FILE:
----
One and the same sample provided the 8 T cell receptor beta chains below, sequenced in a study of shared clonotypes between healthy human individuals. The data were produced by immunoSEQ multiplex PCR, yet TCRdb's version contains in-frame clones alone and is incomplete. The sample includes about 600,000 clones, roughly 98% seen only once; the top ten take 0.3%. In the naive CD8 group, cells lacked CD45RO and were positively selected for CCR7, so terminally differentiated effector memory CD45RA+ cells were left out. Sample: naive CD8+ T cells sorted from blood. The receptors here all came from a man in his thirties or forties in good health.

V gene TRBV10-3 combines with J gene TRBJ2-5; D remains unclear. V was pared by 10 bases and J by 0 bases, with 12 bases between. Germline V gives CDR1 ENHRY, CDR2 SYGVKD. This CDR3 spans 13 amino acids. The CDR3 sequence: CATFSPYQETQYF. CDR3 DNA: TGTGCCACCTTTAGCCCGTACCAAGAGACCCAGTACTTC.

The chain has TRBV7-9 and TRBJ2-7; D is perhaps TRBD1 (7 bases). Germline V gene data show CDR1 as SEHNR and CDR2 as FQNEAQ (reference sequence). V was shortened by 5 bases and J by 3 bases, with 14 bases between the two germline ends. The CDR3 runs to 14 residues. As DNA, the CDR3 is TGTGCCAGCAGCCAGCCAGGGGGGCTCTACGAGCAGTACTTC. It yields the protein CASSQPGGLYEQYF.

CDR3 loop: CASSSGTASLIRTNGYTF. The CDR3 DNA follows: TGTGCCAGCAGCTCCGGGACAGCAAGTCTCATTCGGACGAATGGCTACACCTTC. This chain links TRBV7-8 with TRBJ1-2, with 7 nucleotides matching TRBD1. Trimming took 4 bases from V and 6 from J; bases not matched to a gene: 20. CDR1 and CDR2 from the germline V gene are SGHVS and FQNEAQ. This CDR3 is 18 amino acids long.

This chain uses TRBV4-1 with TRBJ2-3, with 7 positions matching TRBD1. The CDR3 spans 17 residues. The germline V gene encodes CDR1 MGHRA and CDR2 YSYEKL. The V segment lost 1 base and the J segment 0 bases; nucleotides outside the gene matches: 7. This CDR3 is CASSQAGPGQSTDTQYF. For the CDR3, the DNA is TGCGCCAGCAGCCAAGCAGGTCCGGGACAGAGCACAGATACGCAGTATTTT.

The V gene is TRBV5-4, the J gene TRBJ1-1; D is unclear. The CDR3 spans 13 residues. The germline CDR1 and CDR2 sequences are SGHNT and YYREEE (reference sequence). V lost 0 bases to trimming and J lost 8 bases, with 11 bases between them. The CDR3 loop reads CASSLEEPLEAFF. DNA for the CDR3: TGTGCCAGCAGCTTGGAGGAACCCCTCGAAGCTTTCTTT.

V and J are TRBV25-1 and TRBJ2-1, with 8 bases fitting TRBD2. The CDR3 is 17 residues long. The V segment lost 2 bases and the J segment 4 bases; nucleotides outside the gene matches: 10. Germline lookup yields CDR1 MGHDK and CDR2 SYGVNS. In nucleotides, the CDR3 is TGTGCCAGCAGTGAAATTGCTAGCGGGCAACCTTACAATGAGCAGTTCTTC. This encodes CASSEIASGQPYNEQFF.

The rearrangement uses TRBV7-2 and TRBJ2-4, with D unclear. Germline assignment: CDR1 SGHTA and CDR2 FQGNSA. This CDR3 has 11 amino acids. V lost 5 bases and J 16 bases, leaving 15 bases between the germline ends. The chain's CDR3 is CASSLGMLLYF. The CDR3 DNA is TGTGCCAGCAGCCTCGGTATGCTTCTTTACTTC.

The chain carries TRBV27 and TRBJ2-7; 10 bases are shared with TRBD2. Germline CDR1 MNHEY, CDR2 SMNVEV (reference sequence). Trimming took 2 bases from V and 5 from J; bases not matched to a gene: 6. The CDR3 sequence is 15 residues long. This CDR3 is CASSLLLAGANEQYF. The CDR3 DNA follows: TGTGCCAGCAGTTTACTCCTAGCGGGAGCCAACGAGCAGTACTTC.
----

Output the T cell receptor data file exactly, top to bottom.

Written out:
One and the same sample provided the 8 T cell receptor beta chains below, sequenced in a study of shared clonotypes between healthy human individuals. The data were produced by immunoSEQ multiplex PCR, yet TCRdb's version contains in-frame clones alone and is incomplete. The sample includes about 600,000 clones, roughly 98% seen only once; the top ten take 0.3%. In the naive CD8 group, cells lacked CD45RO and were positively selected for CCR7, so terminally differentiated effector memory CD45RA+ cells were left out. Sample: naive CD8+ T cells sorted from blood. The receptors here all came from a man in his thirties or forties in good health.

V gene TRBV10-3 combines with J gene TRBJ2-5; D remains unclear. V was pared by 10 bases and J by 0 bases, with 12 bases between. Germline V gives CDR1 ENHRY, CDR2 SYGVKD. This CDR3 spans 13 amino acids. The CDR3 sequence: CATFSPYQETQYF. CDR3 DNA: TGTGCCACCTTTAGCCCGTACCAAGAGACCCAGTACTTC.

The chain has TRBV7-9 and TRBJ2-7; D is perhaps TRBD1 (7 bases). Germline V gene data show CDR1 as SEHNR and CDR2 as FQNEAQ (reference sequence). V was shortened by 5 bases and J by 3 bases, with 14 bases between the two germline ends. The CDR3 runs to 14 residues. As DNA, the CDR3 is TGTGCCAGCAGCCAGCCAGGGGGGCTCTACGAGCAGTACTTC. It yields the protein CASSQPGGLYEQYF.

CDR3 loop: CASSSGTASLIRTNGYTF. The CDR3 DNA follows: TGTGCCAGCAGCTCCGGGACAGCAAGTCTCATTCGGACGAATGGCTACACCTTC. This chain links TRBV7-8 with TRBJ1-2, with 7 nucleotides matching TRBD1. Trimming took 4 bases from V and 6 from J; bases not matched to a gene: 20. CDR1 and CDR2 from the germline V gene are SGHVS and FQNEAQ. This CDR3 is 18 amino acids long.

This chain uses TRBV4-1 with TRBJ2-3, with 7 positions matching TRBD1. The CDR3 spans 17 residues. The germline V gene encodes CDR1 MGHRA and CDR2 YSYEKL. The V segment lost 1 base and the J segment 0 bases; nucleotides outside the gene matches: 7. This CDR3 is CASSQAGPGQSTDTQYF. For the CDR3, the DNA is TGCGCCAGCAGCCAAGCAGGTCCGGGACAGAGCACAGATACGCAGTATTTT.

The V gene is TRBV5-4, the J gene TRBJ1-1; D is unclear. The CDR3 spans 13 residues. The germline CDR1 and CDR2 sequences are SGHNT and YYREEE (reference sequence). V lost 0 bases to trimming and J lost 8 bases, with 11 bases between them. The CDR3 loop reads CASSLEEPLEAFF. DNA for the CDR3: TGTGCCAGCAGCTTGGAGGAACCCCTCGAAGCTTTCTTT.

V and J are TRBV25-1 and TRBJ2-1, with 8 bases fitting TRBD2. The CDR3 is 17 residues long. The V segment lost 2 bases and the J segment 4 bases; nucleotides outside the gene matches: 10. Germline lookup yields CDR1 MGHDK and CDR2 SYGVNS. In nucleotides, the CDR3 is TGTGCCAGCAGTGAAATTGCTAGCGGGCAACCTTACAATGAGCAGTTCTTC. This encodes CASSEIASGQPYNEQFF.

The rearrangement uses TRBV7-2 and TRBJ2-4, with D unclear. Germline assignment: CDR1 SGHTA and CDR2 FQGNSA. This CDR3 has 11 amino acids. V lost 5 bases and J 16 bases, leaving 15 bases between the germline ends. The chain's CDR3 is CASSLGMLLYF. The CDR3 DNA is TGTGCCAGCAGCCTCGGTATGCTTCTTTACTTC.

The chain carries TRBV27 and TRBJ2-7; 10 bases are shared with TRBD2. Germline CDR1 MNHEY, CDR2 SMNVEV (reference sequence). Trimming took 2 bases from V and 5 from J; bases not matched to a gene: 6. The CDR3 sequence is 15 residues long. This CDR3 is CASSLLLAGANEQYF. The CDR3 DNA follows: TGTGCCAGCAGTTTACTCCTAGCGGGAGCCAACGAGCAGTACTTC.